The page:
Persistent Volume encryption now also supports snapshots and clones.
Thick provisioned storage for VMware platform
You can now use thick-provisioned storage, in addition to the thin-provisioned storage for VMware-hosted OpenShift Container Platform for better performance and security. When you need the flexibility to use the thick-provisioned storage in OpenShift Container storage, you must create a storage class with the zeroedthick or eagerzeroedthick disk format in OpenShift Container Platform. You get the option to select the storage class that is created in addition to the default thin storage class while you create the OpenShift Container Storage cluster service.
For more information, see Creating an OpenShift Container Storage Cluster Service
New pool management user interface
The new management capability provides you with a simple, easy to use interface to create a storage class or delete the pool that was automatically attached to it; or, if you want to update the characteristics of an existing pool (such as compression, replica). This feature is not a replacement for the existing storage class configuration. For more information, see Block pools chapter in Managing and Allocating Storage Resources guide.
Support for an air-gap disconnected environment on IBM Power Systems and IBM Z infrastructure
Deployment of OpenShift Container Storage 4.8 is now possible in air-gapped environment, which does not have internet connectivity.
Multicloud Object Gateway on IBM Power Systems and IBM Z infrastructure
Red Hat OpenShift Container Storage 4.8 on IBM Power Systems and IBM Z infrastructure adds support for Noobaa’s multicloud object service which provides multicloud and hybrid capabilities for object workloads. By default, Multicloud Object Gateway uses a default backing store which is cloud native or RGW.
Encrypted storage data on IBM Power Systems
Administrators can now choose to encrypt all data in the OpenShift Container Storage 4.8 cluster as part of the deployment process. See Data encryption options for more information.
Support for DASD on IBM Z infrastructure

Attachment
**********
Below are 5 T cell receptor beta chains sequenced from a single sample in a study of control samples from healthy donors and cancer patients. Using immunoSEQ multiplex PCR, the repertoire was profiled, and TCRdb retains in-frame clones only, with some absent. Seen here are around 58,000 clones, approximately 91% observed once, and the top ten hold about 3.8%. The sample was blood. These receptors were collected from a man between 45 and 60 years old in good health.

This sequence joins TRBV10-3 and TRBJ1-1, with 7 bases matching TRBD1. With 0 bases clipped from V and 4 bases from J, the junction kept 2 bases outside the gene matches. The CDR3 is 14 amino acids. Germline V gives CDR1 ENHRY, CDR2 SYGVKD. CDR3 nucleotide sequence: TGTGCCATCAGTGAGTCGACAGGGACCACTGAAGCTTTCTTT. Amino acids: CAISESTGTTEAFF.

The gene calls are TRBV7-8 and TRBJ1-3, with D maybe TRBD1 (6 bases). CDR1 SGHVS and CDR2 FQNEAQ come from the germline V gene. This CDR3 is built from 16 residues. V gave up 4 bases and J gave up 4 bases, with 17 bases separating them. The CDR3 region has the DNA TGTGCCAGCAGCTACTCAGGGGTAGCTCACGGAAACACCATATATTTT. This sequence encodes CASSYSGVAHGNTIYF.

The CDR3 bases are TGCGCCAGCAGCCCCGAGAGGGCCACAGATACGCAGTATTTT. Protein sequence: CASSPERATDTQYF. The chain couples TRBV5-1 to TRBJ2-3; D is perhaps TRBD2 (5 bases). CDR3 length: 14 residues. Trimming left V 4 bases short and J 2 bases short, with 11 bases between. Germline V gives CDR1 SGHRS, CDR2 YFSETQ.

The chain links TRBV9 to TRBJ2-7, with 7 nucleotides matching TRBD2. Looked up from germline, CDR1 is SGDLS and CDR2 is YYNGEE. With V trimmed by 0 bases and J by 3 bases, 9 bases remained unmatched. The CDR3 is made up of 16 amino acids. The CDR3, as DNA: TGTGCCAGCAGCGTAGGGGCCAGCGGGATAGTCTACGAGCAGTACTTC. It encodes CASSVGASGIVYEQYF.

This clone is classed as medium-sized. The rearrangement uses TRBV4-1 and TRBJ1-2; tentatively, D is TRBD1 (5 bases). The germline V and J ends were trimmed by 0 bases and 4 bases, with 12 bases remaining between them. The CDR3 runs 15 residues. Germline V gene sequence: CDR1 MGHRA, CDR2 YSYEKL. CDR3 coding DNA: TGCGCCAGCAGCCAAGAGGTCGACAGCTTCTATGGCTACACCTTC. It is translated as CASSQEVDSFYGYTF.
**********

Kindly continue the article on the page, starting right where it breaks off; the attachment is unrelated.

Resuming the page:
DASD is now supported for storage nodes on IBM Z infrastructure.
Chapter 3. Enhancements
This section describes major enhancements introduced in Red Hat OpenShift Container Storage 4.8.
Added a new alert to improve notification to the users in case one or more OSD requests are taking a long time to process
This alert is important to notify OpenShift Container Storage administrators about the slow operations which can be an indication of extreme load, a slow storage device, or a software bug. Users can check ceph status to find out the cause for slowness.
ClusterObjectStoreState alert message is generated when RADOS Object Gateway (RGW) is not available or is unhealthy.
ClusterObjectStoreState alert message was not generated if the RADOS Object Gateway (RGW) was not available or was unhealthy. With a fix implemented in the OpenShift Container Storage operator, users can now see the ClusterObjectStoreState alert when RADOS Object Gateway (RGW) is not available or is unhealthy.
Ability to enable or disable compression in a pool
With OpenShift Container Storage 4.8 onwards, you can enable or disable the compression in a pool as a day two operation using the user interface.
Added ability to create namespace buckets using the OpenShift Container Platform user interface
Namespace buckets can be added using the OpenShift Container Platform user interface. Namespace buckets provide an aggregated view of existing object buckets in the cloud or S3 compatible storage on premise. For more information about adding namespace buckets using the user interface, see Adding namespace bucket using the OpenShift Container Platform user interface.